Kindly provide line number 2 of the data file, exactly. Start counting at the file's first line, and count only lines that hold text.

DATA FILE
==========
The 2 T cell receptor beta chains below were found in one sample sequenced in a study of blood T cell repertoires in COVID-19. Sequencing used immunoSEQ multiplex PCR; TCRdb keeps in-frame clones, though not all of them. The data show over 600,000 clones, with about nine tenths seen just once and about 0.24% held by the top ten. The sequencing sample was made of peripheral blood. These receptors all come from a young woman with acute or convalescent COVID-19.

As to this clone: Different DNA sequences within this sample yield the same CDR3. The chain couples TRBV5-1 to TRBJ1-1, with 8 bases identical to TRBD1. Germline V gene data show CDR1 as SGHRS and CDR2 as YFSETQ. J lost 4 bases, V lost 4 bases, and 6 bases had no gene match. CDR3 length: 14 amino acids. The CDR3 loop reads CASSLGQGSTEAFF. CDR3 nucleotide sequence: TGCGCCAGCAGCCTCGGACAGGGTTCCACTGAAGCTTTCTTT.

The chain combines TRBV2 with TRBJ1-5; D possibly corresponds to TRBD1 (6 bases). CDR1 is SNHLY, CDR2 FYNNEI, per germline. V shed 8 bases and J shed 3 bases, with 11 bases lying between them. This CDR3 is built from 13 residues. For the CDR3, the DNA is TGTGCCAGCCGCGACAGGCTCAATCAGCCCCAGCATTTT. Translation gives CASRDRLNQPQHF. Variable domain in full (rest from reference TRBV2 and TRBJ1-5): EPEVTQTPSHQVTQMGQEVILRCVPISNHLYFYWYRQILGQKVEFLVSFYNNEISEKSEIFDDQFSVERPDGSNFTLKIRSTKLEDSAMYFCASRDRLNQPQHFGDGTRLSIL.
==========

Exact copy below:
As to this clone: Different DNA sequences within this sample yield the same CDR3. The chain couples TRBV5-1 to TRBJ1-1, with 8 bases identical to TRBD1. Germline V gene data show CDR1 as SGHRS and CDR2 as YFSETQ. J lost 4 bases, V lost 4 bases, and 6 bases had no gene match. CDR3 length: 14 amino acids. The CDR3 loop reads CASSLGQGSTEAFF. CDR3 nucleotide sequence: TGCGCCAGCAGCCTCGGACAGGGTTCCACTGAAGCTTTCTTT.